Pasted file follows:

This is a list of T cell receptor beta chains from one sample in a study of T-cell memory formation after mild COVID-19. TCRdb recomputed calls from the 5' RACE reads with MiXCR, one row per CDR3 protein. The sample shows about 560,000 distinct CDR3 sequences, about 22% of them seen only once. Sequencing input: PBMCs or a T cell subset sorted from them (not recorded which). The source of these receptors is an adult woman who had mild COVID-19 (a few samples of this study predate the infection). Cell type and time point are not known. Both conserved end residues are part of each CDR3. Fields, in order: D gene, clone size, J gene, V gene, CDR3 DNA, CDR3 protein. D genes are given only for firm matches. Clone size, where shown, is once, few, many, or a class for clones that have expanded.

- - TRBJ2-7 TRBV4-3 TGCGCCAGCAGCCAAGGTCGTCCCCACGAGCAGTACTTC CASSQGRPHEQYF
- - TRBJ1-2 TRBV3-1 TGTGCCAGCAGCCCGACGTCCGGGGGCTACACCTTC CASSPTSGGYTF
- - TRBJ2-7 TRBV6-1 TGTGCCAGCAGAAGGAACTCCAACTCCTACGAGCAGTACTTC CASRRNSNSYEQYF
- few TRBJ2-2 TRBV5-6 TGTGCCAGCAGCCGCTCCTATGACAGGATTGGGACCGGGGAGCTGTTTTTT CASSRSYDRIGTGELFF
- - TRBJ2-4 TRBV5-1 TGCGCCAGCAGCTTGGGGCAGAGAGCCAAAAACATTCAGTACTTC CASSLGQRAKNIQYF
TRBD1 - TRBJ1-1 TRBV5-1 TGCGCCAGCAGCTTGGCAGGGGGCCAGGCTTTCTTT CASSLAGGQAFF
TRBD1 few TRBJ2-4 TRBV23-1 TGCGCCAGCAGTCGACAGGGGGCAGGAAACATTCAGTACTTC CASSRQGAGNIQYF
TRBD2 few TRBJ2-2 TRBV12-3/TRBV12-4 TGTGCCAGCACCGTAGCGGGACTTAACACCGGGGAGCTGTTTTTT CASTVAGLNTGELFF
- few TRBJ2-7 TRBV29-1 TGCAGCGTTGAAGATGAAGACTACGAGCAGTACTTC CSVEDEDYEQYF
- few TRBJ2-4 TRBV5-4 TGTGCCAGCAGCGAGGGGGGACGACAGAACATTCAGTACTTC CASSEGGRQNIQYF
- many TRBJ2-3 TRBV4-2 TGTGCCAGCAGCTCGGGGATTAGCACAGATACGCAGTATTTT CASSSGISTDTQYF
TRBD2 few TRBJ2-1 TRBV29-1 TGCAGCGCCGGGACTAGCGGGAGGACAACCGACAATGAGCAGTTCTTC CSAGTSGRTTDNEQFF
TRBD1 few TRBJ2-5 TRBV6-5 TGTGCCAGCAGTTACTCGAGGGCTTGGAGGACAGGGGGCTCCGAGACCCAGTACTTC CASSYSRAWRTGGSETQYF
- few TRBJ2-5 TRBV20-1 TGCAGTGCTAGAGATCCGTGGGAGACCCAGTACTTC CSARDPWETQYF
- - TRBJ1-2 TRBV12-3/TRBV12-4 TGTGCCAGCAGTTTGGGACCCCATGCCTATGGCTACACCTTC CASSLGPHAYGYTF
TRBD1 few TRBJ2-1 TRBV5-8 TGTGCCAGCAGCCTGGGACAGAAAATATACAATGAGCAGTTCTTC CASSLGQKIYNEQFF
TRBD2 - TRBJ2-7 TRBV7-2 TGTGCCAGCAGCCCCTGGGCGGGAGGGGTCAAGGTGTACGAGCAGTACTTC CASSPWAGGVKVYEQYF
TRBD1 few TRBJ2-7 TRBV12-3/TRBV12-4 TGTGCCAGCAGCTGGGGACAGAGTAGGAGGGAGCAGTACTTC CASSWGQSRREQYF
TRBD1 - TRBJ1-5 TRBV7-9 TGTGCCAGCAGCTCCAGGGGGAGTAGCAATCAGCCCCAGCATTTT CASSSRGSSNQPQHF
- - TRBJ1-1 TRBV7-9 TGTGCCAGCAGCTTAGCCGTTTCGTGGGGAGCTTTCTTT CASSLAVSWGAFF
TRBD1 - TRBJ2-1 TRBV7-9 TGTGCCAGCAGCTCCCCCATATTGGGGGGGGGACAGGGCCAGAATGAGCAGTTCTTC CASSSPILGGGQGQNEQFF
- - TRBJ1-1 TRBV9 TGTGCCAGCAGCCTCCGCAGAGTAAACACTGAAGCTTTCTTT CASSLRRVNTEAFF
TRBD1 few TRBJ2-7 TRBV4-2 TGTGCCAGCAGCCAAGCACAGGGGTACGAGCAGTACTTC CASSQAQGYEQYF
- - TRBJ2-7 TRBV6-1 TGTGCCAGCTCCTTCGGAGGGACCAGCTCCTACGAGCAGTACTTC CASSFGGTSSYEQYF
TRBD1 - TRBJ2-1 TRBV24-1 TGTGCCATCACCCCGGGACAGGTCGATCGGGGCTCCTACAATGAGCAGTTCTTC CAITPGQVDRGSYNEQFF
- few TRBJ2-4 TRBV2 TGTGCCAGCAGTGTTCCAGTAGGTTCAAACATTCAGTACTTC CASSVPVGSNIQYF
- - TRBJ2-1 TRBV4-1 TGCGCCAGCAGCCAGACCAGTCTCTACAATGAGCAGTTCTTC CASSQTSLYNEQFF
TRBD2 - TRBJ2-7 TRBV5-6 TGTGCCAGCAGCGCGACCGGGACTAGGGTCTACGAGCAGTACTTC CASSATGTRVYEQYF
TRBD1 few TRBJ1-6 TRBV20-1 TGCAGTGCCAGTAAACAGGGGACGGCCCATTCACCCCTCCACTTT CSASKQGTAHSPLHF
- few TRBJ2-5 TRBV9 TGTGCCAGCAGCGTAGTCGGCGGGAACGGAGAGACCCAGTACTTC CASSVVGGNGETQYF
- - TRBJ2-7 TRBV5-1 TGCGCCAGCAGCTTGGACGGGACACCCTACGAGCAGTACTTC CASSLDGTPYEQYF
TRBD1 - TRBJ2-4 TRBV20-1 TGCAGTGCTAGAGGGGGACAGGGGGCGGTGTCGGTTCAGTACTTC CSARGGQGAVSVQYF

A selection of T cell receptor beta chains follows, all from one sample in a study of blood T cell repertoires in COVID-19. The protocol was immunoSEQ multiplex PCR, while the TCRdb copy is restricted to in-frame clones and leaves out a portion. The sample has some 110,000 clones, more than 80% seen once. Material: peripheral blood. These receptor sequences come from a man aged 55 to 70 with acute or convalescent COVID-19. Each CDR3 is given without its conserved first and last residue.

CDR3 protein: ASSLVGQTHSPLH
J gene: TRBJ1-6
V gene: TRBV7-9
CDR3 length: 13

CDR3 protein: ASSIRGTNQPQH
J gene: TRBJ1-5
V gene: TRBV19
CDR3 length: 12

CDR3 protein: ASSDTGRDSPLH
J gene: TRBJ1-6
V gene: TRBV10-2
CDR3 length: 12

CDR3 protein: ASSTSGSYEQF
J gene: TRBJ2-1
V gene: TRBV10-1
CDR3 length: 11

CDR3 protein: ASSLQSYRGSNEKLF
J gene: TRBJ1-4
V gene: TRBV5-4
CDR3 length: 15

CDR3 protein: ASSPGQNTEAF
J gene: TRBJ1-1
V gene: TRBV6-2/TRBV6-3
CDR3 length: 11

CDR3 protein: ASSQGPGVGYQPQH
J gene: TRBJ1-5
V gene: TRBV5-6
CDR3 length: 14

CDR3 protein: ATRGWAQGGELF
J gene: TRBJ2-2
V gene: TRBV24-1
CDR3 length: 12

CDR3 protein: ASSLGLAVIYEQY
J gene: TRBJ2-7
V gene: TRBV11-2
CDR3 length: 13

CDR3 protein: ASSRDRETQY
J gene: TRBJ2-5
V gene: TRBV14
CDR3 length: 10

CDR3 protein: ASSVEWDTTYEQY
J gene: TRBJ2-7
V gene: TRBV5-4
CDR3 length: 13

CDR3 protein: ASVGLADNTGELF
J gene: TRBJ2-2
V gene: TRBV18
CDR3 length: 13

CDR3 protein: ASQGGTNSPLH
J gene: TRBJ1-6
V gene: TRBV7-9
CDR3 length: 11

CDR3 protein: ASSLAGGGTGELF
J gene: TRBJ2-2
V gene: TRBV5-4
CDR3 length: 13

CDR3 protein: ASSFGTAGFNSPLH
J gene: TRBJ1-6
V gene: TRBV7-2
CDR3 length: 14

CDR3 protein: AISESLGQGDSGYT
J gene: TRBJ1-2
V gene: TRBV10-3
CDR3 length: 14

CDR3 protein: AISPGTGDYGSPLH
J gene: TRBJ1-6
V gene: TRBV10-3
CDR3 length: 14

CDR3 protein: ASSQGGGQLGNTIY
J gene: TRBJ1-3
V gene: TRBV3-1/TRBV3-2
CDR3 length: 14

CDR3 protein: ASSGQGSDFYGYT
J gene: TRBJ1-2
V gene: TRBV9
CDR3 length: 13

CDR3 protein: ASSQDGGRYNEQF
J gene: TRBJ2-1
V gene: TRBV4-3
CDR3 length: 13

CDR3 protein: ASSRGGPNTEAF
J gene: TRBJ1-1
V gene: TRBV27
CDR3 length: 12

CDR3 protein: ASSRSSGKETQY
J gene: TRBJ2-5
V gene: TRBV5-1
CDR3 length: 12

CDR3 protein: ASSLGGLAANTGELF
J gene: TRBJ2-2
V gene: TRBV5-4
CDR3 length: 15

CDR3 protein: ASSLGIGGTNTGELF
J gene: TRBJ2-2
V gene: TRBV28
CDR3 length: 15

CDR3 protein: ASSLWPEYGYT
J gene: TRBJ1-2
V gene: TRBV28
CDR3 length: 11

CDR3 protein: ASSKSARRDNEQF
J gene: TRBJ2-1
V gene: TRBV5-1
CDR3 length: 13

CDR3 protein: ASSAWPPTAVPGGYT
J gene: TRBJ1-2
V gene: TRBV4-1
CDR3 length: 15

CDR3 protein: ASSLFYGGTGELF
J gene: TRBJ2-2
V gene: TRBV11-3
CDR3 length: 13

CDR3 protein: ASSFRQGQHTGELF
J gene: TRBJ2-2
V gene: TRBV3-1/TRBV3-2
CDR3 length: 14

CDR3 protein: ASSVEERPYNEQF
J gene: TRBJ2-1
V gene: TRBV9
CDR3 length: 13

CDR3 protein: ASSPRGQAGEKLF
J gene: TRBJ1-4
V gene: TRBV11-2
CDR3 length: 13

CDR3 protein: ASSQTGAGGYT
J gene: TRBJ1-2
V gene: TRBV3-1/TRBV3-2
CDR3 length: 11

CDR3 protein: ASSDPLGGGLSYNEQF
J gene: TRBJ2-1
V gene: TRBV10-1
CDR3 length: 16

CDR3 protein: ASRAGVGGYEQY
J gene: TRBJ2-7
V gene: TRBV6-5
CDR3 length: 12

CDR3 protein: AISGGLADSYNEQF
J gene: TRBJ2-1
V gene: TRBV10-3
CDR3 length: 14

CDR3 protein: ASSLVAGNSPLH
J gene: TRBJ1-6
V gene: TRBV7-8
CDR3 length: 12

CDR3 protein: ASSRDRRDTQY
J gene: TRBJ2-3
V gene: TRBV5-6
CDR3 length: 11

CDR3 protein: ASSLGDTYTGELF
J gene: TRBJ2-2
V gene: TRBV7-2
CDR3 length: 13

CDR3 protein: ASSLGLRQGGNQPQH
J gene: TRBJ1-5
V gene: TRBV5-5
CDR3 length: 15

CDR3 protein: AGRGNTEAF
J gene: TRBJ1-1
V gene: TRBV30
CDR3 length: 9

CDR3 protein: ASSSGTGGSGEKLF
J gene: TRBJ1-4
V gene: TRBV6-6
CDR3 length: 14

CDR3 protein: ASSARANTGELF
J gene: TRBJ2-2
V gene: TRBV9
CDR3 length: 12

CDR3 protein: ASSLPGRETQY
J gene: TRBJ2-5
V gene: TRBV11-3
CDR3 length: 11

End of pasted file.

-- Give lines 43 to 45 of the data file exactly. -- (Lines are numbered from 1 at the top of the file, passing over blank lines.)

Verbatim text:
CDR3 protein: ASSDTGRDSPLH
J gene: TRBJ1-6
V gene: TRBV10-2